Missouri-The University of Missouri-Kansas City (UMKC) has released a request for interest (RFI) for a new home for the Conservatory of Music and Dance and the Department of Theatre. The deadline for RFI responses is July 24. The RFI is the first of a two-phase selection process. The facility could be built either on or off campus and will also require a 300-space parking area. It is anticipated that a successful developer will need to have financial and bonding capacity in excess of $100 million without land costs. 

UMKC is looking for firms that can provide several different development services such as securing the land; securing incentives and public or private funding; providing design and construction services; and developing alternatives for long-term ground leases and land purchases as well as options for a public-private partnership for financing and facilities operations.
Florida-The city of Altamonte Springs has issued a request for proposals (RFP) to transform its municipal complex into a mixed-use space containing new public buildings, including a new city hall. The area up for development includes a city hall annex, a law enforcement center and a county fire station, among other buildings along Newburyport Avenue. 

The buildings were built from 1972 to 1984. City officials hope the new development, on 8.09 acres, offers a mix of food and retail options, rental housing, new jobs and public and entertainment spaces near the city's SunRail stop. In the new development, the city expects to occupy about 70,000 square feet. The development idea comes as the city's buildings age and new sources of revenue are sought to avoid passing on increasing costs to taxpayers.
New York- The New York City Department of Information Technology and Telecommunications (DoITT) is requesting proposals from firms who wish to expand wireless connectivity across the five boroughs. Those awarded contracts will become franchisees of the city and will be granted the right to install technology on city-owned light poles and utility poles to provide wider coverage and better service. The goal is to deliver high-quality, affordable broadband to all New Yorkers by 2025.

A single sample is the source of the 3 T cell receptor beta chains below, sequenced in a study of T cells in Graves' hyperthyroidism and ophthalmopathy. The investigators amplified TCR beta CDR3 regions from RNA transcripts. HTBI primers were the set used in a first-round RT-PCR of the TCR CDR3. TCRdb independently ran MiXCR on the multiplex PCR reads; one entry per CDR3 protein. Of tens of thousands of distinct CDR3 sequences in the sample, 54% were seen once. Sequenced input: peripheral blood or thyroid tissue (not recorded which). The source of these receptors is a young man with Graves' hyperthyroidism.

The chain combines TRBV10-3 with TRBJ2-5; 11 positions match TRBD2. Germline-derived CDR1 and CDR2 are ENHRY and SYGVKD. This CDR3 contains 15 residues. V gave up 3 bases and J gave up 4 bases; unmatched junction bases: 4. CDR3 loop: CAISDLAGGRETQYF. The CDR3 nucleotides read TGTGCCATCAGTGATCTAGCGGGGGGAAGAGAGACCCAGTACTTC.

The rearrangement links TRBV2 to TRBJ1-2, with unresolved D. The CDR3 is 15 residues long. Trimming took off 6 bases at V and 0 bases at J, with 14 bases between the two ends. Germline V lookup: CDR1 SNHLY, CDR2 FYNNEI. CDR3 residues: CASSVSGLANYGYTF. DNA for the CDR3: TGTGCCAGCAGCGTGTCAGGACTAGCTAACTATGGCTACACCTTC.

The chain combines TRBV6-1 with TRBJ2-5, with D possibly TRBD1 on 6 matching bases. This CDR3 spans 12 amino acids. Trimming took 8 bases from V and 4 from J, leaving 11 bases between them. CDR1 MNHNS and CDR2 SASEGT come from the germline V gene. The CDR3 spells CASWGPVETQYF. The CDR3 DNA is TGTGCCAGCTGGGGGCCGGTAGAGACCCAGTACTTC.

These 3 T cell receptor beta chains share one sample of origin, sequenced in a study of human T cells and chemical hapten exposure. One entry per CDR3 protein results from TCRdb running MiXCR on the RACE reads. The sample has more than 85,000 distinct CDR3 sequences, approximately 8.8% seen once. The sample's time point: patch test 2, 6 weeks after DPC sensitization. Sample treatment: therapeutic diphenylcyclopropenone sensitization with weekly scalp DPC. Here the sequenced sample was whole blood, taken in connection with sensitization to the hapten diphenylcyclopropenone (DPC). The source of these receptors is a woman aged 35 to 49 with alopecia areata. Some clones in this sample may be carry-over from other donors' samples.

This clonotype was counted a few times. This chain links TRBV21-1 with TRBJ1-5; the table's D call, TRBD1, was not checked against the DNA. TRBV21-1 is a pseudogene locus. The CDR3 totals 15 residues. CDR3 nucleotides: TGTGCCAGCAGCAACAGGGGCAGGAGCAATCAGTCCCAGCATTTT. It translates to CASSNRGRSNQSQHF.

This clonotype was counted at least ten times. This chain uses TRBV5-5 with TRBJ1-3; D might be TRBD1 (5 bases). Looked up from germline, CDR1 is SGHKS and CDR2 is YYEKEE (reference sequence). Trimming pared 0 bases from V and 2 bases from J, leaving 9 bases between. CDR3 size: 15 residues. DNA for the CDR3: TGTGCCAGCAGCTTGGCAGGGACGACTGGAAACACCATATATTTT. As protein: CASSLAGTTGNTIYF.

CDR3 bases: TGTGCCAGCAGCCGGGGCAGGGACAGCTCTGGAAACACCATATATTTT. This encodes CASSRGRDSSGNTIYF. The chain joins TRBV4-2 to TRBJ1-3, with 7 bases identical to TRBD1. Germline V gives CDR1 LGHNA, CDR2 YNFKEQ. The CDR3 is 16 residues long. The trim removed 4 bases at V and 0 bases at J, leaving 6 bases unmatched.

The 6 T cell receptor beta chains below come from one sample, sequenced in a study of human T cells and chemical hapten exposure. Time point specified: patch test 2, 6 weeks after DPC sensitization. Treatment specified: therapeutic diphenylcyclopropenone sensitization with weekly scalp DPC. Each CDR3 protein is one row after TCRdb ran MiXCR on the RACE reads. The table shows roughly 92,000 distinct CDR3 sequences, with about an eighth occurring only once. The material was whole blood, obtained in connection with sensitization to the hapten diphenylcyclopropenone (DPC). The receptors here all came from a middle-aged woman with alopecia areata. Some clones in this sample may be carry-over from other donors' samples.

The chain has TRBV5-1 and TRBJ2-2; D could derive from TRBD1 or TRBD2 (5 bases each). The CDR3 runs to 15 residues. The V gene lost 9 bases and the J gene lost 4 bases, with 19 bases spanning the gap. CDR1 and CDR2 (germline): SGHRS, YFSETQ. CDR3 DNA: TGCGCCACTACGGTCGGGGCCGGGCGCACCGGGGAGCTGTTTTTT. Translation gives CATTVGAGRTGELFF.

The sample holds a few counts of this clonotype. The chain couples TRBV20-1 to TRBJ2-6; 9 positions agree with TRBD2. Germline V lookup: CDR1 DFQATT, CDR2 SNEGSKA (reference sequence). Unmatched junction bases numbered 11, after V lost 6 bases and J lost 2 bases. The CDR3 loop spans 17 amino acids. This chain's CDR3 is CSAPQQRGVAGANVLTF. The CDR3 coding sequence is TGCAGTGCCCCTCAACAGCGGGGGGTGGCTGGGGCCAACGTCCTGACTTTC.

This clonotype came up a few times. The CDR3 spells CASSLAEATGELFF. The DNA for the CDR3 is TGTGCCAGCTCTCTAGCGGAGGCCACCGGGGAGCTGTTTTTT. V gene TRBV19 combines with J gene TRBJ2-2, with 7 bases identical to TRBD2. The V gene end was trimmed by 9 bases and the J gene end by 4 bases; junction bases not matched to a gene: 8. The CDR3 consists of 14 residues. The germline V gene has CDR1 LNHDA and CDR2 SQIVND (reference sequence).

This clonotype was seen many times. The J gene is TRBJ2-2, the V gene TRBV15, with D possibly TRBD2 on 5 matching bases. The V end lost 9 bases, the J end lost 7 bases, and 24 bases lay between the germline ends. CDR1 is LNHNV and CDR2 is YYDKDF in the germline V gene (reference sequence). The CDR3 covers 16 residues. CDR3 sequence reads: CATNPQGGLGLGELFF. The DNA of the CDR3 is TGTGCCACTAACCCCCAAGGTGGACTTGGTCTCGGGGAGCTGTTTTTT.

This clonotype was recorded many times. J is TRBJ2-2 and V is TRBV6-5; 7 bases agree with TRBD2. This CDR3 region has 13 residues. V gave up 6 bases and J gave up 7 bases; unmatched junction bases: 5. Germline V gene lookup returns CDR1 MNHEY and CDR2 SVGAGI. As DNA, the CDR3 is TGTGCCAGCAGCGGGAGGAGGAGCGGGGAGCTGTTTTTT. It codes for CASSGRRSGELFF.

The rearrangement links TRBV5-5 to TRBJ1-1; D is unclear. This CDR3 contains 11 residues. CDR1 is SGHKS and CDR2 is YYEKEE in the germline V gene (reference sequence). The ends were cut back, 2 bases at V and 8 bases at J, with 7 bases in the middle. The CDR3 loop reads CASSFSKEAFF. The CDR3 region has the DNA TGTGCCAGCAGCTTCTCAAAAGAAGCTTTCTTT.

For more than a decade, the city of New York has managed the deployment of wireless technology on the city's light poles. This has resulted in nearly 9,000 poles reserved by franchisees throughout the five boroughs, which are or soon will be outfitted with equipment that can connect wireless phone owners to a 3G, 4G, or Long-Term Evolution wireless signal on a mobile device. Under the provisions of this request for proposals (RFP), the more than 1,600 active kiosks throughout the city, that deliver superfast, free wi-fi, become eligible sites for mobile telecom franchisees to place their wireless installations. The DoITT also encourages RFP responders to propose ideas for neutral host installations, allowing multiple providers to offer service on the same pole and making wireless service more resilient.
New Mexico- A $75,000 study and report on restoring the historic Amador Hotel is to be completed by August. The study will help estimate the total cost of a restoration project as well as be used to secure federal funding. Built in the 1870s, the building has been vacant since 2006. 

The Las Cruces City Council is considering a public-private partnership for the project, located at the corner of Amador and Water streets. The city would continue to own the building and would rent the space to private operators for possible business ventures. Previous plans for the space included a restaurant and hotel. The city currently has about $1 million set aside for the project.